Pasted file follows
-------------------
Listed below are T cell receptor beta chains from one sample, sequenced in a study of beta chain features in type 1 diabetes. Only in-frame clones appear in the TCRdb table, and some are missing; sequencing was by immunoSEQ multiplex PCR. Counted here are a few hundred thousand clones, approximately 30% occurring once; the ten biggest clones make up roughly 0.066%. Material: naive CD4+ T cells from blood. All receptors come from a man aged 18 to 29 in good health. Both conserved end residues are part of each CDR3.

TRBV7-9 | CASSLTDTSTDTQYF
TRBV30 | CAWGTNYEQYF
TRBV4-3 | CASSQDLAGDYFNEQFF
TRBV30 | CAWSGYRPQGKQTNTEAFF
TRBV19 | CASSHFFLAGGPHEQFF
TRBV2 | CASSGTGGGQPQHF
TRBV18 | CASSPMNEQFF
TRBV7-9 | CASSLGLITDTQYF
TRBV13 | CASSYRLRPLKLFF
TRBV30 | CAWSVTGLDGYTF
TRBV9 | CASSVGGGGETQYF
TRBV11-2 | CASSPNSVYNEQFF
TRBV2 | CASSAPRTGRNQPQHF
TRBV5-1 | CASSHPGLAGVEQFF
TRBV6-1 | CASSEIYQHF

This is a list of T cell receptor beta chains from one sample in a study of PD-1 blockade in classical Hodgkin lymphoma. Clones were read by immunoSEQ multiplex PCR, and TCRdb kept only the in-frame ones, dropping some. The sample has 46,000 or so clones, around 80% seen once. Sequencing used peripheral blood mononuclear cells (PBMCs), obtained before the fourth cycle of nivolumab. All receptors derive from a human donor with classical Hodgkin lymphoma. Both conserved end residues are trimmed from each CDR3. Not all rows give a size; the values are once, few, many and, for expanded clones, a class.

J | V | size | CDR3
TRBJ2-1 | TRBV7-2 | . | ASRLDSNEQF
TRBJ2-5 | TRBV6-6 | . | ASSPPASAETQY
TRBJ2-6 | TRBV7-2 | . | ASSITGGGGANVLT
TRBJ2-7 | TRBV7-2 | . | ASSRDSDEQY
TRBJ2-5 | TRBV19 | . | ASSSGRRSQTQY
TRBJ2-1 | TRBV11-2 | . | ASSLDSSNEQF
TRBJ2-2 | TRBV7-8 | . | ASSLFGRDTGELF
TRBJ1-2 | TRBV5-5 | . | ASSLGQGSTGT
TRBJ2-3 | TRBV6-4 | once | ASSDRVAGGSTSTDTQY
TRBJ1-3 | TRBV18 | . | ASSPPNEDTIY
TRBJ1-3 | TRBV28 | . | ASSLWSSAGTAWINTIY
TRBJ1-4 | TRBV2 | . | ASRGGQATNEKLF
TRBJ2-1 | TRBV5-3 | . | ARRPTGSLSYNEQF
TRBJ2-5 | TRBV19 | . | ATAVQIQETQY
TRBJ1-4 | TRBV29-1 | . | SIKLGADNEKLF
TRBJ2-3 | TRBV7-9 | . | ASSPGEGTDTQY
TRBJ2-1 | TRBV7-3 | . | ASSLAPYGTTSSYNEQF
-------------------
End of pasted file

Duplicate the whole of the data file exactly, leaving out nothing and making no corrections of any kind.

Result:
Listed below are T cell receptor beta chains from one sample, sequenced in a study of beta chain features in type 1 diabetes. Only in-frame clones appear in the TCRdb table, and some are missing; sequencing was by immunoSEQ multiplex PCR. Counted here are a few hundred thousand clones, approximately 30% occurring once; the ten biggest clones make up roughly 0.066%. Material: naive CD4+ T cells from blood. All receptors come from a man aged 18 to 29 in good health. Both conserved end residues are part of each CDR3.

TRBV7-9 | CASSLTDTSTDTQYF
TRBV30 | CAWGTNYEQYF
TRBV4-3 | CASSQDLAGDYFNEQFF
TRBV30 | CAWSGYRPQGKQTNTEAFF
TRBV19 | CASSHFFLAGGPHEQFF
TRBV2 | CASSGTGGGQPQHF
TRBV18 | CASSPMNEQFF
TRBV7-9 | CASSLGLITDTQYF
TRBV13 | CASSYRLRPLKLFF
TRBV30 | CAWSVTGLDGYTF
TRBV9 | CASSVGGGGETQYF
TRBV11-2 | CASSPNSVYNEQFF
TRBV2 | CASSAPRTGRNQPQHF
TRBV5-1 | CASSHPGLAGVEQFF
TRBV6-1 | CASSEIYQHF

This is a list of T cell receptor beta chains from one sample in a study of PD-1 blockade in classical Hodgkin lymphoma. Clones were read by immunoSEQ multiplex PCR, and TCRdb kept only the in-frame ones, dropping some. The sample has 46,000 or so clones, around 80% seen once. Sequencing used peripheral blood mononuclear cells (PBMCs), obtained before the fourth cycle of nivolumab. All receptors derive from a human donor with classical Hodgkin lymphoma. Both conserved end residues are trimmed from each CDR3. Not all rows give a size; the values are once, few, many and, for expanded clones, a class.

J | V | size | CDR3
TRBJ2-1 | TRBV7-2 | . | ASRLDSNEQF
TRBJ2-5 | TRBV6-6 | . | ASSPPASAETQY
TRBJ2-6 | TRBV7-2 | . | ASSITGGGGANVLT
TRBJ2-7 | TRBV7-2 | . | ASSRDSDEQY
TRBJ2-5 | TRBV19 | . | ASSSGRRSQTQY
TRBJ2-1 | TRBV11-2 | . | ASSLDSSNEQF
TRBJ2-2 | TRBV7-8 | . | ASSLFGRDTGELF
TRBJ1-2 | TRBV5-5 | . | ASSLGQGSTGT
TRBJ2-3 | TRBV6-4 | once | ASSDRVAGGSTSTDTQY
TRBJ1-3 | TRBV18 | . | ASSPPNEDTIY
TRBJ1-3 | TRBV28 | . | ASSLWSSAGTAWINTIY
TRBJ1-4 | TRBV2 | . | ASRGGQATNEKLF
TRBJ2-1 | TRBV5-3 | . | ARRPTGSLSYNEQF
TRBJ2-5 | TRBV19 | . | ATAVQIQETQY
TRBJ1-4 | TRBV29-1 | . | SIKLGADNEKLF
TRBJ2-3 | TRBV7-9 | . | ASSPGEGTDTQY
TRBJ2-1 | TRBV7-3 | . | ASSLAPYGTTSSYNEQF